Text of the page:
Once the declaration is in place, CFIA staff will immediately begin assessing the health of all animals on the farm. This includes taking samples from animals for laboratory testing and analysis. They will also review records to determine any recent movements of animals onto or off of the farm. To help CFIA staff in their investigation, you may be asked to provide the following:
- herd inventory records;
- veterinary records and laboratory reports;
- a detailed description of premises management practices including a biosecurity plan;
- records of purchase/sale of animals including those sent to slaughter;
- information on any movement of equipment, vehicles, stock trucks, etc.;
- records of animal movement to and from shows, fairs, etc.;
- a list of visitors (logbooks if available);
- a map of the premises; and
- contact information for the local veterinarian.
Using records and other information provided, CFIA staff trace the movements of all susceptible livestock, vehicles, equipment and visitors who may have come into contact with the infected animal(s). This includes locating animals that have recently moved off the farm, and examining movement records of the infected animal(s). These activities help determine if there are other properties that need to be investigated.
Your cooperation and that of any other parties involved is critical to the success of the investigation and ultimately control of the disease.
Destruction and disposal
When FMD is confirmed, the CFIA district veterinarian issues an "order for destruction."
All animals on the premises that are susceptible to FMD are humanely destroyed. Given the rapid spreading nature of the disease, it is critical that destruction of susceptible animals happens as quickly as possible, in order to minimize disease spread by aerosol or contaminated material even if animals are confined. In addition, all animal products, manure, feed, materials and equipment that is contaminated and not suitable for cleaning and disinfection will be ordered destroyed.
Animal carcasses, animal products, manure, feed, materials and equipment ordered destroyed will be disposed of on the farm, or in some cases at another secure site.
The method for disposal may differ from one site to another, depending on the local conditions. A common method is burial.* The method chosen will both minimize the potential for disease spread and the impact to the environment. The costs of destruction, disposal and transportation of animals and things ordered destroyed may be covered by the CFIA.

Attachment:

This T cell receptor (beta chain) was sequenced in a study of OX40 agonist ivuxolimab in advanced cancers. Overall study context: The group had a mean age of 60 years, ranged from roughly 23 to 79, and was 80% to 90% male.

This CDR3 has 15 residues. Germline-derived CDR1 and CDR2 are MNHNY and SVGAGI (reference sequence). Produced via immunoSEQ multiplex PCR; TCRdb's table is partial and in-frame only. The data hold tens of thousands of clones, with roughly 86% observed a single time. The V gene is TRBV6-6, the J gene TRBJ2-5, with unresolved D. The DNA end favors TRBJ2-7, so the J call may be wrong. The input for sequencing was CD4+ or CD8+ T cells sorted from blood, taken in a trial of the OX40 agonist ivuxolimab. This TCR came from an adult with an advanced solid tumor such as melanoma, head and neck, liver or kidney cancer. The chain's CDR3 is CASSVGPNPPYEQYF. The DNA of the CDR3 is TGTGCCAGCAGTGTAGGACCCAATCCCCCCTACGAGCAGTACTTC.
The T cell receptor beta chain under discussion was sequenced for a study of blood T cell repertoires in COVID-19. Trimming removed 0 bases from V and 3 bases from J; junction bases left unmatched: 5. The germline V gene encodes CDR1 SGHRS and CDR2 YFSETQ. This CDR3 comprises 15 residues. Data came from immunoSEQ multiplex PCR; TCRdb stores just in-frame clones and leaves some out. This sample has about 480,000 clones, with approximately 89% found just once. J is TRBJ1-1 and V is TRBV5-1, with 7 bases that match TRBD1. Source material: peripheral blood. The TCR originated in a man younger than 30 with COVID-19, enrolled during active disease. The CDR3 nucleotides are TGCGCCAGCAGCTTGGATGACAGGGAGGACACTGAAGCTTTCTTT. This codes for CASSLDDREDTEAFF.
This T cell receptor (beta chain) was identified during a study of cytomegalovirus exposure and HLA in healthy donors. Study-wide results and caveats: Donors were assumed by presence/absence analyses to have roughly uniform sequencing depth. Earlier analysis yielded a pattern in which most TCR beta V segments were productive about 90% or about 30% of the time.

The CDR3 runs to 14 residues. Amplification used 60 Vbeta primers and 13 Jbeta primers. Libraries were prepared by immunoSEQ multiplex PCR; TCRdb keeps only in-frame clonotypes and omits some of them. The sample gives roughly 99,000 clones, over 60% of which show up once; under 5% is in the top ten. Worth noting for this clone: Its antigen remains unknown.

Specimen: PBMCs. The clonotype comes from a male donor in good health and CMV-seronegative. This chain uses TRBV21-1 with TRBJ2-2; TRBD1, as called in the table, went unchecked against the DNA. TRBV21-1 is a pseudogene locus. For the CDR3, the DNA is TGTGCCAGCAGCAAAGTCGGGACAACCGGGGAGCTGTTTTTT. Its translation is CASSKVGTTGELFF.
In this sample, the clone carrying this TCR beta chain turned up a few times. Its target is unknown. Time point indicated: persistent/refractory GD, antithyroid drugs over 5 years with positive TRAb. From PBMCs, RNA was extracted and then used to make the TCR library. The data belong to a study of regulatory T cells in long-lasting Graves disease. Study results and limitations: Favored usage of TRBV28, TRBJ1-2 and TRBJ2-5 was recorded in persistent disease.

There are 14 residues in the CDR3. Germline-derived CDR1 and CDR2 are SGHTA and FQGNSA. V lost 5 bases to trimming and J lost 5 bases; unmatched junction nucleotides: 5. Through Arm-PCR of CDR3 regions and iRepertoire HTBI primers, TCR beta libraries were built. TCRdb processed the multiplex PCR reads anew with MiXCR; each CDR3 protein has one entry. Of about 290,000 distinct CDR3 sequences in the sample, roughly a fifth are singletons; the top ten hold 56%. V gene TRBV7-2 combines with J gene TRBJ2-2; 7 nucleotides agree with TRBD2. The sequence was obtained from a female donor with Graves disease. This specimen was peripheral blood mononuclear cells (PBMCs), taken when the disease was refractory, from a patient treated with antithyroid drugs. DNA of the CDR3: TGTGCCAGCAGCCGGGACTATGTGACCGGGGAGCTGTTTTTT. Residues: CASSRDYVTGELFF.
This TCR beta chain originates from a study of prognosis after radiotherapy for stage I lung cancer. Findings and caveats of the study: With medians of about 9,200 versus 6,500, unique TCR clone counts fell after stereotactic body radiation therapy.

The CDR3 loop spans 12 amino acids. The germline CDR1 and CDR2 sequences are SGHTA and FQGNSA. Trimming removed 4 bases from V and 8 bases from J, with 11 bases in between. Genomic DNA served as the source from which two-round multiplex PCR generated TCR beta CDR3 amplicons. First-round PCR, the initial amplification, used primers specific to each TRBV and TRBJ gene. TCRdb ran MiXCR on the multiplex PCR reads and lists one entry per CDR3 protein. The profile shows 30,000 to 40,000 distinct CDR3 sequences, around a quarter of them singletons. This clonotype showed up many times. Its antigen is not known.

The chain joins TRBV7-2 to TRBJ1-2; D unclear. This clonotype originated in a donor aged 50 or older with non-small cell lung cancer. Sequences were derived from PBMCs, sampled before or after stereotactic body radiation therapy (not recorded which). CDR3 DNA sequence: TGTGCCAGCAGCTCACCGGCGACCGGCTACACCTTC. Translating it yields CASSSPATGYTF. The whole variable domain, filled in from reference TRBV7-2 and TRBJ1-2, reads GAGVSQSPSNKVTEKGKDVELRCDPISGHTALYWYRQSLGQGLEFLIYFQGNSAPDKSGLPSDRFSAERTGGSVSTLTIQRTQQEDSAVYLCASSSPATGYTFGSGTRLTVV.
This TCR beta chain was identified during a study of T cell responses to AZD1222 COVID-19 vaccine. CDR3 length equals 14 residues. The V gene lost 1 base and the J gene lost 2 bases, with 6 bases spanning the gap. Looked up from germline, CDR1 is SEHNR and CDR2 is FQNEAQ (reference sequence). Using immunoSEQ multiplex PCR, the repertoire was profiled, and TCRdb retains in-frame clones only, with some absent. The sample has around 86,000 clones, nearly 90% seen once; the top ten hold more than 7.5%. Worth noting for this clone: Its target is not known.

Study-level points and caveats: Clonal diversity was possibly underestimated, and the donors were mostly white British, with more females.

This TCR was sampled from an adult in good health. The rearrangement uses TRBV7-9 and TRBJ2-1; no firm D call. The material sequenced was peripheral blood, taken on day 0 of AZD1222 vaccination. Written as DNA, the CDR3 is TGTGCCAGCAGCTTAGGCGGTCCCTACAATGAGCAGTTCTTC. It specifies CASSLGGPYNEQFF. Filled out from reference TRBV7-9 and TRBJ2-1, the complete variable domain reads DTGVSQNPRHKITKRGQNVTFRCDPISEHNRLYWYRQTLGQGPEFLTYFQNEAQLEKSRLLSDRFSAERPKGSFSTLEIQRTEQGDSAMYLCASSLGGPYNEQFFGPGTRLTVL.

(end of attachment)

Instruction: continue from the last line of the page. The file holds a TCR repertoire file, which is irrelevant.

*Burial must comply with provincial and municipal waste management requirements.
Cleaning and disinfection
Once all destruction and disposal activities have been completed, the premises must be thoroughly cleaned and disinfected, in accordance with international standards. This process includes cleaning and disinfecting all hard surfaces, structures, tools, equipment and vehicles. Areas on the premises where infected animals were present, including pastures, will be left empty for a period of time to ensure elimination of the virus before restocking.
The CFIA district veterinarian will assist you in developing an effective cleaning and disinfection plan. Cleaning and disinfection costs are your responsibility.
Under the Health of Animals Act, the CFIA may compensate owners of livestock operations for animals ordered destroyed during disease response situations. Compensation awards are based on market value, up to the maximum amounts established by the regulations.
For more details on the compensation process, please see the brochure Animal Health Compensation: What to expect when an animal is ordered destroyed.
Removal of quarantine
Once cleaning and disinfection is complete, the CFIA evaluates the premises to determine when movement restrictions specific to your farm may be removed.
Following removal of the specific movement restrictions on your farm, you may introduce new animals to the premises in accordance with the requirements of the movement controls that may still be in effect for the surrounding area.
As directed by the Privacy Act and other federal statutes, the CFIA is required to protect private information collected. Any information provided by you during a disease response situation is treated as confidential, unless otherwise indicated.
More information about FMD
For more information on Canada's approach to controlling and eradicating FMD, visit www.inspection.gc.ca